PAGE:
Home Opinion and Features Ramaphosa commends Energy Action Plan as saving SA from worst-case scenario

Ramaphosa commends Energy Action Plan as saving SA from worst-case scenario

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President Cyril Ramaphosa said that although load shedding had continued, the government had managed to avert a worst-case scenario by stabilising the performance of Eskom’s power stations and reducing demand.

President Cyril Ramaphosa. File picture: Phando Jikelo, African News Agency (ANA)

PRESIDENT Cyril Ramaphosa has commended the “sustained improvement” shown by Eskom’s generation fleet, a year after the government launched the Energy Action Plan to resolve the load shedding crisis.

In his weekly newsletter, Ramaphosa said on Monday that although load shedding had continued, the government had managed to avert a worst-case scenario by stabilising the performance of Eskom’s power stations and reducing demand.

Ramaphosa said Eskom’s generation fleet had continued to show sustained improvement as unplanned losses had been reduced to less than 16,000MW in the last two months, down from more than 18,000MW previously.

He said planned maintenance had been reduced during the winter period, with Eskom having undertaken significant maintenance in the months preceding winter.

“Since the launch of the Energy Action Plan, we have worked to add as much power as possible to the grid,” Ramaphosa said.

“Eskom has unlocked close to 400MW from companies with extra available capacity, and a further 600MW is currently in the contracting process. We have sourced an additional 400MW from Cahora Bassa in Mozambique.

“We are fast-tracking the procurement of new generation capacity from renewables, gas and battery storage.

“Later this year, the first three projects from the emergency power programme are expected to connect to the grid. Also later this year, around 2,300MW from the most recent bid windows of the renewable energy independent power producer programme should be in construction.”

Ramaphosa also hailed the regulatory changes aimed to boost private investment in new generation capacity which have enabled private investment in electricity generation, with a pipeline of more than 10,000 MW of new capacity that will begin to connect to the grid later this year.

He said the government was also implementing fundamental reforms to create a competitive electricity market and an independent national grid operator to ensure that the country never experiences power shortages again.

The recent update to the Energy Action Plan notes new legislation has been tabled in Parliament to create a competitive market for electricity – the Electricity Regulation Amendment Bill.

Among others, this will allow consumers to choose which energy supplier they want to buy power from and enable competition and efficiency from multiple electricity generators.

The Energy Action Plan has also seen the amount of rooftop solar capacity doubling and increasing to more than 4,000MW, helping to reduce load shedding over the winter months.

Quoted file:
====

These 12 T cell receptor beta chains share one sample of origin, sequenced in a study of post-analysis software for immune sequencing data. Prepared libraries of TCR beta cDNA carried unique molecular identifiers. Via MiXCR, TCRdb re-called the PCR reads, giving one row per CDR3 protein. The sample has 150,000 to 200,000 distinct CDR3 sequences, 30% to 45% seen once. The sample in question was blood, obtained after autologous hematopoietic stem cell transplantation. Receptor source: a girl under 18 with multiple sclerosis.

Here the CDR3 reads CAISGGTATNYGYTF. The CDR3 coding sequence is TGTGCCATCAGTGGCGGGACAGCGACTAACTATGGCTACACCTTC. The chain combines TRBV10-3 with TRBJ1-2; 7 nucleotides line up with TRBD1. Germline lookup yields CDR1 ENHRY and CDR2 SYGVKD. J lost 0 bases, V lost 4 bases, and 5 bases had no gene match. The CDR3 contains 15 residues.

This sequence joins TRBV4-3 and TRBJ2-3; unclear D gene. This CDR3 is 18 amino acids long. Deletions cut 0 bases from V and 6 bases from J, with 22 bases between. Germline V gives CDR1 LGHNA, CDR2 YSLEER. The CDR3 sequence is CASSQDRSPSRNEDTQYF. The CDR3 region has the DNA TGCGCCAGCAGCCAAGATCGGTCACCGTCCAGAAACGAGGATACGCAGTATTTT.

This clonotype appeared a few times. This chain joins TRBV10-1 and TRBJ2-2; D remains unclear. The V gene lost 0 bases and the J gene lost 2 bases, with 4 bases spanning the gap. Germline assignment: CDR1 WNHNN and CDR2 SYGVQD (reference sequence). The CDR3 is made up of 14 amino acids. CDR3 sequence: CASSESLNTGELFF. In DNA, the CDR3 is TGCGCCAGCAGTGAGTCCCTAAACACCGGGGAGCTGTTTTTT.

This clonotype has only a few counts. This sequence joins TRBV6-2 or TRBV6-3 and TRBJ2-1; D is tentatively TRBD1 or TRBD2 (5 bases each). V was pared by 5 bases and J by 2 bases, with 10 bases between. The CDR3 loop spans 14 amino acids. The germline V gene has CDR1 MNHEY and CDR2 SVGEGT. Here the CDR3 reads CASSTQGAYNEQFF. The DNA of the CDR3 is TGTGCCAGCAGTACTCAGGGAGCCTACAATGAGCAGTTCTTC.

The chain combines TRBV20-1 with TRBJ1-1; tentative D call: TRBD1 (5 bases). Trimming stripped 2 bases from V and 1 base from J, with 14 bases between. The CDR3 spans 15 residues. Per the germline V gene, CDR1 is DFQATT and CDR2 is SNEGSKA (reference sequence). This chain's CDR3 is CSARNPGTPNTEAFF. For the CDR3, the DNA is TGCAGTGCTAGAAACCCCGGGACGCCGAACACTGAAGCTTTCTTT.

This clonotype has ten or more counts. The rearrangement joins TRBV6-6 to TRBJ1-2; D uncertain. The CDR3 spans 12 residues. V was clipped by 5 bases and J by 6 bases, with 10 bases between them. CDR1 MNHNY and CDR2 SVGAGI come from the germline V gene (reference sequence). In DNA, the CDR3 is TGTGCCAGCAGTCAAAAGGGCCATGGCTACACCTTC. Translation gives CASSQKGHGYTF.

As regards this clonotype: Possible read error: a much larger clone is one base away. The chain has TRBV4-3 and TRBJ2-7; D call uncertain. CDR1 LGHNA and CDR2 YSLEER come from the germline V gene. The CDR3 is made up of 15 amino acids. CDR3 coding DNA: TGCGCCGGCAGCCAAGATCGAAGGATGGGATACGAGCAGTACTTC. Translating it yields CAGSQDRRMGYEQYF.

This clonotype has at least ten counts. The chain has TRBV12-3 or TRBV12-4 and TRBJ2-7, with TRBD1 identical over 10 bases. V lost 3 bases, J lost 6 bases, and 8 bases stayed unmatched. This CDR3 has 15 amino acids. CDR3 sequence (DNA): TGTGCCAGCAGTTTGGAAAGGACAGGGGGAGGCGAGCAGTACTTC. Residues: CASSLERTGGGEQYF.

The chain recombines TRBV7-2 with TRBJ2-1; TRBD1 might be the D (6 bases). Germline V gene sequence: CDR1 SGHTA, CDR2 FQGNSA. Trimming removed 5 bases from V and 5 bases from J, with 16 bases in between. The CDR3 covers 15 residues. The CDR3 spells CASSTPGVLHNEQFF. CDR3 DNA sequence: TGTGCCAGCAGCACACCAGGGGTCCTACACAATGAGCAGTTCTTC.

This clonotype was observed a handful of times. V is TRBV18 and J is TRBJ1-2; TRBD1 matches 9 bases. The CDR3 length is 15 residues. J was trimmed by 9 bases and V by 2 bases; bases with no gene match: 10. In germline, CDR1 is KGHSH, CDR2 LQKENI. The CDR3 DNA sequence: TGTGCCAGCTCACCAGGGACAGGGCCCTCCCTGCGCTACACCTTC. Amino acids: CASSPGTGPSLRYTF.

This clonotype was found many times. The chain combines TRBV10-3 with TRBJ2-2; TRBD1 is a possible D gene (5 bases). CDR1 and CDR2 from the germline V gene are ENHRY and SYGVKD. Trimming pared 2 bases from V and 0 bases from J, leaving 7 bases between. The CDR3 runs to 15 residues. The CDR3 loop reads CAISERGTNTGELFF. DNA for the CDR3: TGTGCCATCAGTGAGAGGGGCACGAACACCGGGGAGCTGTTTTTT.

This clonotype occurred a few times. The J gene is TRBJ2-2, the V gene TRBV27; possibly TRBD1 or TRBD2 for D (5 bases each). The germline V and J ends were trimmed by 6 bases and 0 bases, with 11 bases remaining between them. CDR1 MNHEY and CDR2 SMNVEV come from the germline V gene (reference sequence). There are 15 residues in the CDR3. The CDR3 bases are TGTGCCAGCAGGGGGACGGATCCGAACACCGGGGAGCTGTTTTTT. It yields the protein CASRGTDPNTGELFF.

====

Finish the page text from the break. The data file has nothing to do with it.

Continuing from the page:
The Minister of Electricity has said the “single point of entry” was planned to quicken connection to the grid with regulatory approval currently “all over the place” at different government departments.

Also, the National Electricity Regulator of South Africa (Nersa) last week approved the operating licence of one of the three companies Eskom will be unbundled into, the National Transmission Company of South Africa (NTC).

Investec chief economist Annabel Bishop, however, said while load shedding had proved less severe in July and parts of June than expected, a meaningful number of renewable energy projects had been hampered by a sharp rise in interest rates, which had added noticeably to operating costs.

“The competition for renewable energy project approvals has seen high competition, resulting in reportedly thin margins, meaning that tariff pricing sometimes turned out to be unsustainable. SA’s repo rate has more than doubled since 2021 to 8.25% from 3.50%,” Bishop said.

“The prime lending interest rate rose to 11.75% from 7.00% over the same period. The reported narrowness of the margins on the renewable energy projects meant many were unable to absorb the jump in borrowing costs and other shocks.”

Meanwhile, the National Union of Mineworkers (NUM) on Monday reiterated its stance that a procedurally fair process of Just Energy Transition should embrace all stakeholders in the value chain.

NUM deputy general secretary Mpho Phakedi said they were engaged with various unions across the world to understand how they were dealing with their coal power stations to address the issues of the energy transition and the challenges of climate change.

“We are noting with concern the amount of pressure for South Africa to end and close down power stations,” Phakedi said.

“We want to put it categorically clear that no amount of pressure or manipulation will shift our position with regard to the future of coal mining and affected communities.”

– BUSINESS REPORT

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